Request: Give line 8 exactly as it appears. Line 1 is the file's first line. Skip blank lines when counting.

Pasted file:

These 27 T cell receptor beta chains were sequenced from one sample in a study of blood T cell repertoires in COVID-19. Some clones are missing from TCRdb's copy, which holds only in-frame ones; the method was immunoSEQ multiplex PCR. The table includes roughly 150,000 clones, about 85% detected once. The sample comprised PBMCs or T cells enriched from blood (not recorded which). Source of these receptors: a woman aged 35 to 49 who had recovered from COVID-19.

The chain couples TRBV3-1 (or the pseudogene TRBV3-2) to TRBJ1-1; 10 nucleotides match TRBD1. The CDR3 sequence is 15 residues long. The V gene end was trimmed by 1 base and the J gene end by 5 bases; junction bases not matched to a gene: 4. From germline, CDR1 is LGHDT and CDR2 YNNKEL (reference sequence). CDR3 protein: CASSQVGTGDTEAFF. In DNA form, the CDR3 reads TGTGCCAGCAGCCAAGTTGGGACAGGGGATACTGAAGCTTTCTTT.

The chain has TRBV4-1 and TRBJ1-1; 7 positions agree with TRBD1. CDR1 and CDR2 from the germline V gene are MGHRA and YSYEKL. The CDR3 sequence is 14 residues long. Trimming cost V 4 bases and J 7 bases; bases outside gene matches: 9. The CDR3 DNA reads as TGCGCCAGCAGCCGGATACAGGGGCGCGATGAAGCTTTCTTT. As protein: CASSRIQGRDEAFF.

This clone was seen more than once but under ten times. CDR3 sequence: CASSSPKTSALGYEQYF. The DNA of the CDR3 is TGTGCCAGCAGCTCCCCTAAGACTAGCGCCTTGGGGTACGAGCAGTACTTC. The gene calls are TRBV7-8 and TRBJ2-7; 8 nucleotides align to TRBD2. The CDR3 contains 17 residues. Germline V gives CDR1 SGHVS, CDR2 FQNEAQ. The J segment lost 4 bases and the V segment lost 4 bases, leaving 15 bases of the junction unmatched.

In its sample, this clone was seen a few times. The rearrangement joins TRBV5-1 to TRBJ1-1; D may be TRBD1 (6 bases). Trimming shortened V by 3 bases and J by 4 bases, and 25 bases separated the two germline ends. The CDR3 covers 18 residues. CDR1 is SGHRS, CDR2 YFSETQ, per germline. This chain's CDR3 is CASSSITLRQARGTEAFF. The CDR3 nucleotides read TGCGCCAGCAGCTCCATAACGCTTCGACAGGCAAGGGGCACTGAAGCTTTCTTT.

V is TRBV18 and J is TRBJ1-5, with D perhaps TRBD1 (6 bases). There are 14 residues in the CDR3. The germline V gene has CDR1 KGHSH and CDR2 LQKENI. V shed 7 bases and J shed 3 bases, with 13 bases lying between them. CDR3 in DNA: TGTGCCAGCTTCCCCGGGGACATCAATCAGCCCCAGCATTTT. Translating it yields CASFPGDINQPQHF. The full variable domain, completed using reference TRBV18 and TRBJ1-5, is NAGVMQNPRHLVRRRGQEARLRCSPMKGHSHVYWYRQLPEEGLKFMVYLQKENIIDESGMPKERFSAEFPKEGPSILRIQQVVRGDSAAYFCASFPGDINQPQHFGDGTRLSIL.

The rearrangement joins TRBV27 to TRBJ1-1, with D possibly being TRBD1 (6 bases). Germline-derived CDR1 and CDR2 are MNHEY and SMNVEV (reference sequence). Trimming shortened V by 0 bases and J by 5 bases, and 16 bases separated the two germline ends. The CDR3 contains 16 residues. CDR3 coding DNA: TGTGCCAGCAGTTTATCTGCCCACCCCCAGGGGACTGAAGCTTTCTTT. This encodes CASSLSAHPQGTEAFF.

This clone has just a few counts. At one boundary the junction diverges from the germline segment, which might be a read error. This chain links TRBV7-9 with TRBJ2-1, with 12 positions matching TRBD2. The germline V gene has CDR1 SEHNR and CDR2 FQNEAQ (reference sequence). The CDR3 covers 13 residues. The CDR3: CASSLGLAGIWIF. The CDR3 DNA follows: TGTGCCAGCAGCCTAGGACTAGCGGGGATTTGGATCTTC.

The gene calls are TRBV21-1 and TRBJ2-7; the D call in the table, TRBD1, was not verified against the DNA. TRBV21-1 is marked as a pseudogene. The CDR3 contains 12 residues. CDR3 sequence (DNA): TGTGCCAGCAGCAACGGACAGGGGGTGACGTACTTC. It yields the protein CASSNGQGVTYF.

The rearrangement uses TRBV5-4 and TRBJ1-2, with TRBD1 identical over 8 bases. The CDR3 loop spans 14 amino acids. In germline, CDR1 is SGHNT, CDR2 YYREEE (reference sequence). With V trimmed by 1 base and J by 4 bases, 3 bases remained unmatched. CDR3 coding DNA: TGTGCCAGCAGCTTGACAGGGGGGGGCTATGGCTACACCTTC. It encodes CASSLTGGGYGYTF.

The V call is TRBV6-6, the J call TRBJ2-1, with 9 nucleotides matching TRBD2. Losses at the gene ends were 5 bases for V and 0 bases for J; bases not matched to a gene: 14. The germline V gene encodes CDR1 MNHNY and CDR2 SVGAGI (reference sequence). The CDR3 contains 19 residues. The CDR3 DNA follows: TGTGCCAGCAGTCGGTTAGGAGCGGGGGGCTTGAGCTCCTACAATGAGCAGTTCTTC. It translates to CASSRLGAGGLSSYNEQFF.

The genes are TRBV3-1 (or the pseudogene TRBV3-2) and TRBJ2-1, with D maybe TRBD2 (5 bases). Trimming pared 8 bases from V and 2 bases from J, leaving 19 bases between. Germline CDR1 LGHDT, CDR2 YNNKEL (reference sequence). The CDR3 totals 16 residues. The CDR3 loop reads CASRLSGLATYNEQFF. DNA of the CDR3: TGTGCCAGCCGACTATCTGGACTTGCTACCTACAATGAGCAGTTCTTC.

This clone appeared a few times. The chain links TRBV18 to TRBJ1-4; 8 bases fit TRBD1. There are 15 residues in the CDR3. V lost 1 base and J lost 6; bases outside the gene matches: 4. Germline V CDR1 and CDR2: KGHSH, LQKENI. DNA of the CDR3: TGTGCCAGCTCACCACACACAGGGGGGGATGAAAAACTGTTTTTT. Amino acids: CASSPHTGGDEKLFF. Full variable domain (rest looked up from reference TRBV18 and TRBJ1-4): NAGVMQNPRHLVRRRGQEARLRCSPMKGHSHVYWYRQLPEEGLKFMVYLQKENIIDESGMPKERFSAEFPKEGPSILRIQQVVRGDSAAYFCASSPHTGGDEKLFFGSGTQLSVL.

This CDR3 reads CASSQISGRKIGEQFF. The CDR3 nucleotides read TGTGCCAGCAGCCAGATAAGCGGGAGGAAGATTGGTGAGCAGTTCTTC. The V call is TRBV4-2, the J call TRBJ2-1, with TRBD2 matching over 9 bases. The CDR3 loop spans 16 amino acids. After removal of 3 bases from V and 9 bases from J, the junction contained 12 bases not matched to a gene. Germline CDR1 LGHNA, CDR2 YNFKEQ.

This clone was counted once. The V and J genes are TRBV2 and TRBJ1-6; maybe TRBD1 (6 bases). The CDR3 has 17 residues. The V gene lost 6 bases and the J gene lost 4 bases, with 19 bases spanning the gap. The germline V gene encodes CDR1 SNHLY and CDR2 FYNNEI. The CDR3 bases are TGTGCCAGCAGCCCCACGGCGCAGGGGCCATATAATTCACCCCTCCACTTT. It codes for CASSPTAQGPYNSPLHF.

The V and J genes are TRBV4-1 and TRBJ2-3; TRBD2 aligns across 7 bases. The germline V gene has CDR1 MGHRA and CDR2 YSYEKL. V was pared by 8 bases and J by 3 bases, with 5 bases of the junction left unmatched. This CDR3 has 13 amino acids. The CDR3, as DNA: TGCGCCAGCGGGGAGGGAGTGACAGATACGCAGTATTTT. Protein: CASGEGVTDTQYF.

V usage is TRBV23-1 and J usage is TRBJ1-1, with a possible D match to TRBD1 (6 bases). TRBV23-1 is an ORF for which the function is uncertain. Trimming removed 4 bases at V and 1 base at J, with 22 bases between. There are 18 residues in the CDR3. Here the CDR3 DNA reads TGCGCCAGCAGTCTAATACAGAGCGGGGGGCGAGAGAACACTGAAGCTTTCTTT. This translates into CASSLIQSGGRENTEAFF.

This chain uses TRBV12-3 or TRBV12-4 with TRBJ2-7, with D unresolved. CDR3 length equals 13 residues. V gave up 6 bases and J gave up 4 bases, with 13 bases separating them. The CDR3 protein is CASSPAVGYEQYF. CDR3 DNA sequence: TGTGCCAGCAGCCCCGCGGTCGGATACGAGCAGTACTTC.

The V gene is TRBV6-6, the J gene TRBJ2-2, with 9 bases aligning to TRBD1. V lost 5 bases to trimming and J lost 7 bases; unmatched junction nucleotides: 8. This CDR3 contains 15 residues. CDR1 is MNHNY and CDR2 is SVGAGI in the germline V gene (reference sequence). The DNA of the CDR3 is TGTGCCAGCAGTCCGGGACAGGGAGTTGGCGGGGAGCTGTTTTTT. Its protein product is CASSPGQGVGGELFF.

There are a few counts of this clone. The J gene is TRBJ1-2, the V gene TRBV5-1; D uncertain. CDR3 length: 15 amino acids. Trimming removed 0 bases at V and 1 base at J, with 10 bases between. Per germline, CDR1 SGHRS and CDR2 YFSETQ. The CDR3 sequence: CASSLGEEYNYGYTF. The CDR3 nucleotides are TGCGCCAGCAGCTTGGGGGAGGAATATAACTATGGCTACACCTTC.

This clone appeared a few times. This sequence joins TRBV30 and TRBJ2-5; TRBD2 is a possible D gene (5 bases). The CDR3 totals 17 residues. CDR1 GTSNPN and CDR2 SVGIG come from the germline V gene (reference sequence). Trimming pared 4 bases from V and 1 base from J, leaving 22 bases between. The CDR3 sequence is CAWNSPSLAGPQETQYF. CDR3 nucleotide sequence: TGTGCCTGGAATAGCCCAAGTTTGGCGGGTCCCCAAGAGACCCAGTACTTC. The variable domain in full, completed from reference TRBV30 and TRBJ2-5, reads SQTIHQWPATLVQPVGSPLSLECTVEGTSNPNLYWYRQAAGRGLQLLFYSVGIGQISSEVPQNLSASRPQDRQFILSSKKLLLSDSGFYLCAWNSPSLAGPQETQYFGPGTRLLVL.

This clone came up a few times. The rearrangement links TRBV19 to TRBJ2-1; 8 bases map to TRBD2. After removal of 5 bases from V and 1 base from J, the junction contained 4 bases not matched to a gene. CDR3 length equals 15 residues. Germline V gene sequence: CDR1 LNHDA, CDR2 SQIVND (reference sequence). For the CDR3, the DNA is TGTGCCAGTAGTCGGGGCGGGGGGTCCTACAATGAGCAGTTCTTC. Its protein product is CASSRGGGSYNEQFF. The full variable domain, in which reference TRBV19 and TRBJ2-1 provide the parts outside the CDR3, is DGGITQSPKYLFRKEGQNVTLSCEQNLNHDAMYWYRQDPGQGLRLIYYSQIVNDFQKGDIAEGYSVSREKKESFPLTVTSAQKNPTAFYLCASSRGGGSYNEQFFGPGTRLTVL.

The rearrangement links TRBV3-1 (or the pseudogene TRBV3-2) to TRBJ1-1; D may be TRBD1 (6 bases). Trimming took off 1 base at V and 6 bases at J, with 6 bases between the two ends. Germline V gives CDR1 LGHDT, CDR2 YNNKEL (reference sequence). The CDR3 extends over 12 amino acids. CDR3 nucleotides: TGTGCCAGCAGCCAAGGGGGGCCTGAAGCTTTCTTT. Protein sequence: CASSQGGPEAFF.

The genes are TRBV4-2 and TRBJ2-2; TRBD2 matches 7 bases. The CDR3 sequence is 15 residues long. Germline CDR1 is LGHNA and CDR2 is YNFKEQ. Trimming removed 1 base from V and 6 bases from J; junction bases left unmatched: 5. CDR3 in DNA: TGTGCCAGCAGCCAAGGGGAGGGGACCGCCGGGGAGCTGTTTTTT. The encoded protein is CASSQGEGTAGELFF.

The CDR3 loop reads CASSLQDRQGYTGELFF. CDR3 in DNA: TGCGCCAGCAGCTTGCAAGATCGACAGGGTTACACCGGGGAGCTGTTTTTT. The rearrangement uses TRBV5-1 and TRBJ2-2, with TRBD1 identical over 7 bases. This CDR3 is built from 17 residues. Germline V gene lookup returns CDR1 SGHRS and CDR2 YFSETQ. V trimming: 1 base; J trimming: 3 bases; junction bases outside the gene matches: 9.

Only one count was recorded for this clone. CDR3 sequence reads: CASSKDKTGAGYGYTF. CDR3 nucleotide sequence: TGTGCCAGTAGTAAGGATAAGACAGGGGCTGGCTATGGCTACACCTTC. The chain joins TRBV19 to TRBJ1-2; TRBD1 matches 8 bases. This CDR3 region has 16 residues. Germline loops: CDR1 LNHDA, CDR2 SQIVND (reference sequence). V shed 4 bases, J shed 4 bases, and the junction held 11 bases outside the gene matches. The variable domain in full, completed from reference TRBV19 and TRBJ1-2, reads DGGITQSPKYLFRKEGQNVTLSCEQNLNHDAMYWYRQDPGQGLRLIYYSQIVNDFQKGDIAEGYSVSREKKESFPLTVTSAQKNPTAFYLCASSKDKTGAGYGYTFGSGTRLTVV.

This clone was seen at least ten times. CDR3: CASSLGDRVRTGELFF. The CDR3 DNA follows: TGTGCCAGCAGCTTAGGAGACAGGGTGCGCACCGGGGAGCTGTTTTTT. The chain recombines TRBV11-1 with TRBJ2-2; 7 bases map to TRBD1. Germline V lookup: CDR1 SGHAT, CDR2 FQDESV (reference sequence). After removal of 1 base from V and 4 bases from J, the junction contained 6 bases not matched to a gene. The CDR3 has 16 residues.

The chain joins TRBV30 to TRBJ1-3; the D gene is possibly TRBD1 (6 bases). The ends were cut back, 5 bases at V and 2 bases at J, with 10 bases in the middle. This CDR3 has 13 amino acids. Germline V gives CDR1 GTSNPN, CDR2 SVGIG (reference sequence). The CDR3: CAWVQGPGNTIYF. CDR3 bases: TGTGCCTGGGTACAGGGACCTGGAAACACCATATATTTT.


This clone has just a few counts. At one boundary the junction diverges from the germline segment, which might be a read error. This chain links TRBV7-9 with TRBJ2-1, with 12 positions matching TRBD2. The germline V gene has CDR1 SEHNR and CDR2 FQNEAQ (reference sequence). The CDR3 covers 13 residues. The CDR3: CASSLGLAGIWIF. The CDR3 DNA follows: TGTGCCAGCAGCCTAGGACTAGCGGGGATTTGGATCTTC.